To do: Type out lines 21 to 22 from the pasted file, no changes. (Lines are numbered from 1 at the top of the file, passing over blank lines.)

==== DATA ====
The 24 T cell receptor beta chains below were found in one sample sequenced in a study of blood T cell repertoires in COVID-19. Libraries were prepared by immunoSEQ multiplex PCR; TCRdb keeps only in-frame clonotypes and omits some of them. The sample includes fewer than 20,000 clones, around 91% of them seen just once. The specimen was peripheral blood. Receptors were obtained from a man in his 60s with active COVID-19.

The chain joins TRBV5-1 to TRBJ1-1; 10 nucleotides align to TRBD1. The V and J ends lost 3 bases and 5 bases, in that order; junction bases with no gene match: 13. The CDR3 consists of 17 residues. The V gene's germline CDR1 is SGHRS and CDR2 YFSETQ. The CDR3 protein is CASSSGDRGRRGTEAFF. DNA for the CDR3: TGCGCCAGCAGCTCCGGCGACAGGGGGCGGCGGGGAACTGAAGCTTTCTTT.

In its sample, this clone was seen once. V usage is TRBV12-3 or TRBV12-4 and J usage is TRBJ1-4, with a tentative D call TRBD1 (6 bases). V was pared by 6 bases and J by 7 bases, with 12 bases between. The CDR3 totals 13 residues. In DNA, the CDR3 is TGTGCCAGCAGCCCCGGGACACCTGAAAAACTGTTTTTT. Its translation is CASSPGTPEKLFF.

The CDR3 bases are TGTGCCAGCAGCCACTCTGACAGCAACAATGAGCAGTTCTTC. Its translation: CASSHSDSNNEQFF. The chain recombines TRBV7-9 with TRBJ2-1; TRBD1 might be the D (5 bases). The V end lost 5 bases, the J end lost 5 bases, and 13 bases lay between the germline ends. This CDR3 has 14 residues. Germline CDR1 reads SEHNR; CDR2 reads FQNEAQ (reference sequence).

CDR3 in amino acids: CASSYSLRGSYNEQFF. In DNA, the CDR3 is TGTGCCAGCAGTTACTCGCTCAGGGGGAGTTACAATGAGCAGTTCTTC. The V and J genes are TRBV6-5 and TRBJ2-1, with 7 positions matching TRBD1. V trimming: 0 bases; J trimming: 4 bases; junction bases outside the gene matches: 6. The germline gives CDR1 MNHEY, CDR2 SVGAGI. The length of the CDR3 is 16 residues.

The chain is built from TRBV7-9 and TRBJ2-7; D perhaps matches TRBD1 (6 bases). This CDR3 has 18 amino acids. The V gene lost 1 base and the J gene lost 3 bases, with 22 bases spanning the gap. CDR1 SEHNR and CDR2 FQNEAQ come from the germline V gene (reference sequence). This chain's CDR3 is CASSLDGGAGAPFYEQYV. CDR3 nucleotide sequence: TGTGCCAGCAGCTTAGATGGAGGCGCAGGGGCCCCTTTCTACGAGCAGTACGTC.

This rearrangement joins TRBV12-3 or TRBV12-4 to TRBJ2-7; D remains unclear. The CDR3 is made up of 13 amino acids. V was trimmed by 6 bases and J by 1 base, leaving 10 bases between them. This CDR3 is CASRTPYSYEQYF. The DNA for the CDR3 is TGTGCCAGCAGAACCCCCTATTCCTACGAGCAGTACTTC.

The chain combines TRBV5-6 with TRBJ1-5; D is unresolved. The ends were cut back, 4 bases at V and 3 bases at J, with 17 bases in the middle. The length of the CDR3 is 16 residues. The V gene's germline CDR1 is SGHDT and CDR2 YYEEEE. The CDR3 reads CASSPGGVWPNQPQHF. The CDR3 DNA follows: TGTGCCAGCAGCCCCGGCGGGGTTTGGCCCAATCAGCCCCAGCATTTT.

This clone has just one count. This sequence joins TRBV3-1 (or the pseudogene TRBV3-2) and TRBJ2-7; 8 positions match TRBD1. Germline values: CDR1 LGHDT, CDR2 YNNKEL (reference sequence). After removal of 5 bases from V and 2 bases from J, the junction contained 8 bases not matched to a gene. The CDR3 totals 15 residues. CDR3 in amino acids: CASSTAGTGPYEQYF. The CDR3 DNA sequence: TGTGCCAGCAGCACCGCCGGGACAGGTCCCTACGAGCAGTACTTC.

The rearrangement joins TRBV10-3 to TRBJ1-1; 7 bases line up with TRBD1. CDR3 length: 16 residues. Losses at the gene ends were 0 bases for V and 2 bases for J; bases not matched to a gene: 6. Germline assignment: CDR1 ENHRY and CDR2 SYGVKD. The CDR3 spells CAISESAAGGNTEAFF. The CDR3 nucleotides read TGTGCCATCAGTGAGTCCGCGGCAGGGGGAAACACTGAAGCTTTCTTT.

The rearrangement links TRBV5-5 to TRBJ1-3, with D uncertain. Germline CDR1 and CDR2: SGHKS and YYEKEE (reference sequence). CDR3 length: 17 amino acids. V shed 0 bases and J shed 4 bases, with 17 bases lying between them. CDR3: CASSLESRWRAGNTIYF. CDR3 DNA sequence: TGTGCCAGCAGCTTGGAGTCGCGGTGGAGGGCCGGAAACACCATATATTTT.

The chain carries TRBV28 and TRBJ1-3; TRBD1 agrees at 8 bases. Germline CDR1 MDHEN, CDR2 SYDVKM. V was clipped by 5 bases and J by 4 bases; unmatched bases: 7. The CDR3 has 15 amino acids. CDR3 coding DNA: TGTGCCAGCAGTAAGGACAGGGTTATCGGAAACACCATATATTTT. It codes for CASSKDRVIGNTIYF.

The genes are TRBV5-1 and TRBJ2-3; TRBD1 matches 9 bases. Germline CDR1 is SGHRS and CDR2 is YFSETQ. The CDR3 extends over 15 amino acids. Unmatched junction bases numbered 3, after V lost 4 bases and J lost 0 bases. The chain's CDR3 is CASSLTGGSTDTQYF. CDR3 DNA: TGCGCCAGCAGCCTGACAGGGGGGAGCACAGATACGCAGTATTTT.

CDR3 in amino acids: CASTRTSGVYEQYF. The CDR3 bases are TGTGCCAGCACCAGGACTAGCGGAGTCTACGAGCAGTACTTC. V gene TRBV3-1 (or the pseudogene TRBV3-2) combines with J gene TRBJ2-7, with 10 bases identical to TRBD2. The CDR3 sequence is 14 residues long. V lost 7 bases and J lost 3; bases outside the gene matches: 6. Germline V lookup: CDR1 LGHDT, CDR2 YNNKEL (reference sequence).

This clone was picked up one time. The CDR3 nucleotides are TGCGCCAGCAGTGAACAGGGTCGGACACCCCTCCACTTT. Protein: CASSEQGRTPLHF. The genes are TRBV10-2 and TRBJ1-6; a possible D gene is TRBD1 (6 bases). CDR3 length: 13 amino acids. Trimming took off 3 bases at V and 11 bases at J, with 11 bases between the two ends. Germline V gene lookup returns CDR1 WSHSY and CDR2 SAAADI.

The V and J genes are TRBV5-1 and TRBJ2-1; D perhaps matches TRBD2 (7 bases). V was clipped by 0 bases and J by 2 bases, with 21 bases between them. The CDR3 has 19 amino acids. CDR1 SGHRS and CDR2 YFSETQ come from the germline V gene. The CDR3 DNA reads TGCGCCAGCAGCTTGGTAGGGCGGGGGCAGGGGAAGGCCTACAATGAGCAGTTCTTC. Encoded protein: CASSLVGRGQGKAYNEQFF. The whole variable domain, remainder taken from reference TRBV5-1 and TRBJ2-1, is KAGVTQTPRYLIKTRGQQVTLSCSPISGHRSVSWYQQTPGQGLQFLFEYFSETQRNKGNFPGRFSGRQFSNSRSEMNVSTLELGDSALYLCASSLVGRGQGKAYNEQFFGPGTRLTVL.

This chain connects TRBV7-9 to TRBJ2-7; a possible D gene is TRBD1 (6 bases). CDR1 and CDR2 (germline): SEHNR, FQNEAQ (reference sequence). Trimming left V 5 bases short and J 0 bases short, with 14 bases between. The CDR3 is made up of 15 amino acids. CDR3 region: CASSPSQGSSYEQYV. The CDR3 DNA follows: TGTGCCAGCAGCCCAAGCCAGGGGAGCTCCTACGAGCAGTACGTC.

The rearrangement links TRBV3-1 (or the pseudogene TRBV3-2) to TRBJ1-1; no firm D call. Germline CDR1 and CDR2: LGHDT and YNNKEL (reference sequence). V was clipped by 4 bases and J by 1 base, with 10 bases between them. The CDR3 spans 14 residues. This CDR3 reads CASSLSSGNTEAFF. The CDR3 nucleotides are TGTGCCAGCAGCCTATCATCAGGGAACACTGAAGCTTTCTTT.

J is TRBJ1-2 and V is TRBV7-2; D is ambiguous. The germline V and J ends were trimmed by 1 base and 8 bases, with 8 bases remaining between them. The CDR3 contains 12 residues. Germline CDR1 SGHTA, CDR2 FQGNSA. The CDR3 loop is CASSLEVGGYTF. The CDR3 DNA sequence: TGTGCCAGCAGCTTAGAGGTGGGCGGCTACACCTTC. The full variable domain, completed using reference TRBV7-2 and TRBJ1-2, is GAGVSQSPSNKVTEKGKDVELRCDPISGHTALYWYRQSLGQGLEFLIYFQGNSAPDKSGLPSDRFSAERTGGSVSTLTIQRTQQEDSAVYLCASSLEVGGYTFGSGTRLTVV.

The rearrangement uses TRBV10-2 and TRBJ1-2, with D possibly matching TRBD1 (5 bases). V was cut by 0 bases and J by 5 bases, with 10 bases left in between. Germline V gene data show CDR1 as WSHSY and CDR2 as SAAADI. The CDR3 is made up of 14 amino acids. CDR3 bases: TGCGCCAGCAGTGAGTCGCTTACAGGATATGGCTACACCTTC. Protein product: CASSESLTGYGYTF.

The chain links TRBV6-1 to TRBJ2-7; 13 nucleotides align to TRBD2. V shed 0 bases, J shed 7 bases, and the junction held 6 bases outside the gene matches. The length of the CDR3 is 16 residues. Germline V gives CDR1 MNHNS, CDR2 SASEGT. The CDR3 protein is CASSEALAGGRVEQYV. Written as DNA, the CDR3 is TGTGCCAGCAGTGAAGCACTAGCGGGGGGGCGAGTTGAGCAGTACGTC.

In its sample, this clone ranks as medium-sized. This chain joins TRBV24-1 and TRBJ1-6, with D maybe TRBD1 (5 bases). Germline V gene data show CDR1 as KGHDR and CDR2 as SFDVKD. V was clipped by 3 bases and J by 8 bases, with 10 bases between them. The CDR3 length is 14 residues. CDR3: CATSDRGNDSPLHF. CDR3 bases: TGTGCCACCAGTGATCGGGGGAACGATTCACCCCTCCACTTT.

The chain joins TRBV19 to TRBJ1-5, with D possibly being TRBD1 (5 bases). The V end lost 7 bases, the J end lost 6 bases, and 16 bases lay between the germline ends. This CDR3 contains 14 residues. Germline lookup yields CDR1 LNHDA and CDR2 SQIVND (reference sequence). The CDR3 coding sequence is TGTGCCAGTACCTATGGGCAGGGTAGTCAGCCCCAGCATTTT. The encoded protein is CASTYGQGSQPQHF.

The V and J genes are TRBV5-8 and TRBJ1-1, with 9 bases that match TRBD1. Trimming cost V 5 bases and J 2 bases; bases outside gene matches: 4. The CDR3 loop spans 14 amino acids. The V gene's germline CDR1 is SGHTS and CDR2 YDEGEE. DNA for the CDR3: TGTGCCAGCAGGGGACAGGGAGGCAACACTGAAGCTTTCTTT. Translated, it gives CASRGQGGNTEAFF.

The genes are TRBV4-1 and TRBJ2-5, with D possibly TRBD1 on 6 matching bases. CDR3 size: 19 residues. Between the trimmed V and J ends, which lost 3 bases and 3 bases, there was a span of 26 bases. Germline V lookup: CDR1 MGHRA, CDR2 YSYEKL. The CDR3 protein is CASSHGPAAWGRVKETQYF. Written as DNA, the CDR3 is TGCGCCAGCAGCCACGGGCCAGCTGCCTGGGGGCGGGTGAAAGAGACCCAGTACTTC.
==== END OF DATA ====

The chain links TRBV6-1 to TRBJ2-7; 13 nucleotides align to TRBD2. V shed 0 bases, J shed 7 bases, and the junction held 6 bases outside the gene matches. The length of the CDR3 is 16 residues. Germline V gives CDR1 MNHNS, CDR2 SASEGT. The CDR3 protein is CASSEALAGGRVEQYV. Written as DNA, the CDR3 is TGTGCCAGCAGTGAAGCACTAGCGGGGGGGCGAGTTGAGCAGTACGTC.

In its sample, this clone ranks as medium-sized. This chain joins TRBV24-1 and TRBJ1-6, with D maybe TRBD1 (5 bases). Germline V gene data show CDR1 as KGHDR and CDR2 as SFDVKD. V was clipped by 3 bases and J by 8 bases, with 10 bases between them. The CDR3 length is 14 residues. CDR3: CATSDRGNDSPLHF. CDR3 bases: TGTGCCACCAGTGATCGGGGGAACGATTCACCCCTCCACTTT.